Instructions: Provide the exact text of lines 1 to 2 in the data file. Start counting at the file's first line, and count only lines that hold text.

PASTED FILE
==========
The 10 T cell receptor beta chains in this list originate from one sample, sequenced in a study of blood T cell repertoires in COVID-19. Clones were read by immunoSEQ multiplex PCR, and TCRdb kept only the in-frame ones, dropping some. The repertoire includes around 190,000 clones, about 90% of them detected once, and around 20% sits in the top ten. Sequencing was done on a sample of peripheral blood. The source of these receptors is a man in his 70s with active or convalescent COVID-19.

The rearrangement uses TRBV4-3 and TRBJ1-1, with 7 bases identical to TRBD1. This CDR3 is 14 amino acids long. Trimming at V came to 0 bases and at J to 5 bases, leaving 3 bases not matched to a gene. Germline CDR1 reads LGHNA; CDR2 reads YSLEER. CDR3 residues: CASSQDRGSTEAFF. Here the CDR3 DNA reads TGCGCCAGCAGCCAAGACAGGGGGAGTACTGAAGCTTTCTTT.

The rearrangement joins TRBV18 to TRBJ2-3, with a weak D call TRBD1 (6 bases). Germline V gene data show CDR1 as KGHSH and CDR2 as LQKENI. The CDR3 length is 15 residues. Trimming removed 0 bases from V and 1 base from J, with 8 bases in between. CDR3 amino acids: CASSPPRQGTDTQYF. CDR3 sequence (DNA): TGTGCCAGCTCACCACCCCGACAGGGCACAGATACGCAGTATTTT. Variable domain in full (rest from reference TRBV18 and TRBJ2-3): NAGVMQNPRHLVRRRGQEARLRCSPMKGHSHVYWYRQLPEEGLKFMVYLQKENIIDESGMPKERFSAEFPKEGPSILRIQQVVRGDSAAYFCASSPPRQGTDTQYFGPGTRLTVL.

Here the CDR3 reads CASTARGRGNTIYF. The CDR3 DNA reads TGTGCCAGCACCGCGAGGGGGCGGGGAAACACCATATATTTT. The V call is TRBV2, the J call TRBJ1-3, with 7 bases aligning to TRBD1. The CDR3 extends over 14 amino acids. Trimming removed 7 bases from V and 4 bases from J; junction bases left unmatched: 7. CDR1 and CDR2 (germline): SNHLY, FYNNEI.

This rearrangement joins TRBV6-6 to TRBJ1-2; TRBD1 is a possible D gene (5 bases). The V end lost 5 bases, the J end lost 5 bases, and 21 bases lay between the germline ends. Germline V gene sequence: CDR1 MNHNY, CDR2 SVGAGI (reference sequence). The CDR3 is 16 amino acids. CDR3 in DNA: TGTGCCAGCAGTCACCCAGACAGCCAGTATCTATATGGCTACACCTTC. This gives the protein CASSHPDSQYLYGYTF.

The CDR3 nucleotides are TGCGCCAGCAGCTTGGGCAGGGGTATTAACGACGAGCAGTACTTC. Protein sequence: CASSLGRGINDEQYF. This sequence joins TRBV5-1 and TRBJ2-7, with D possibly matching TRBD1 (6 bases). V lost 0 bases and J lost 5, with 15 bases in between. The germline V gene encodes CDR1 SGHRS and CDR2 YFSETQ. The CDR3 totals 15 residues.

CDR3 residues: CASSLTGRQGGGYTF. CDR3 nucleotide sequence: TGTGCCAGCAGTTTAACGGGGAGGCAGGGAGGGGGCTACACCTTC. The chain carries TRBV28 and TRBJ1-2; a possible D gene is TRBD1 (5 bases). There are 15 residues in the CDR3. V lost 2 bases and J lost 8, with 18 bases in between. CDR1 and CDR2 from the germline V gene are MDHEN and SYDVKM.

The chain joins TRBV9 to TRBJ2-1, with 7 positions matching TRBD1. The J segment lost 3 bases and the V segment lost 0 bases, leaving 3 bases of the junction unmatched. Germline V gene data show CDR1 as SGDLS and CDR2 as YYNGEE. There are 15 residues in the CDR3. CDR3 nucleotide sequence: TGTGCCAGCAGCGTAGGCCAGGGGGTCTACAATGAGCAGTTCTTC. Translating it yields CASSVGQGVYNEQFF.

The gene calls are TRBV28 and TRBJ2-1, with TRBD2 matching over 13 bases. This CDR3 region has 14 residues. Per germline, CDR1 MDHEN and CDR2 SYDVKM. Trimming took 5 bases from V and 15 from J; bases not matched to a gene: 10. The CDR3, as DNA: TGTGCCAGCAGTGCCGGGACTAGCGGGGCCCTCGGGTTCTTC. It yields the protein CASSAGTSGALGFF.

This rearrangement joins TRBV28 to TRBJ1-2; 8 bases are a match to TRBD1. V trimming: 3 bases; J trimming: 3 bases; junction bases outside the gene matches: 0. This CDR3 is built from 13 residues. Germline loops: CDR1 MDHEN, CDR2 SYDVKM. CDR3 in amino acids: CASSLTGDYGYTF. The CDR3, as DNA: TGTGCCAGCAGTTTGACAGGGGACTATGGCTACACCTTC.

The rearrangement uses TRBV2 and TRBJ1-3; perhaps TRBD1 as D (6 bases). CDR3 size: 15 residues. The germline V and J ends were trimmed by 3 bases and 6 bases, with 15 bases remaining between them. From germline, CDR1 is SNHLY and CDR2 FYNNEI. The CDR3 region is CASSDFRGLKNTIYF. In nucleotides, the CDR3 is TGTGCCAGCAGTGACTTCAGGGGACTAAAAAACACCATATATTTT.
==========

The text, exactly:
The 10 T cell receptor beta chains in this list originate from one sample, sequenced in a study of blood T cell repertoires in COVID-19. Clones were read by immunoSEQ multiplex PCR, and TCRdb kept only the in-frame ones, dropping some. The repertoire includes around 190,000 clones, about 90% of them detected once, and around 20% sits in the top ten. Sequencing was done on a sample of peripheral blood. The source of these receptors is a man in his 70s with active or convalescent COVID-19.

The rearrangement uses TRBV4-3 and TRBJ1-1, with 7 bases identical to TRBD1. This CDR3 is 14 amino acids long. Trimming at V came to 0 bases and at J to 5 bases, leaving 3 bases not matched to a gene. Germline CDR1 reads LGHNA; CDR2 reads YSLEER. CDR3 residues: CASSQDRGSTEAFF. Here the CDR3 DNA reads TGCGCCAGCAGCCAAGACAGGGGGAGTACTGAAGCTTTCTTT.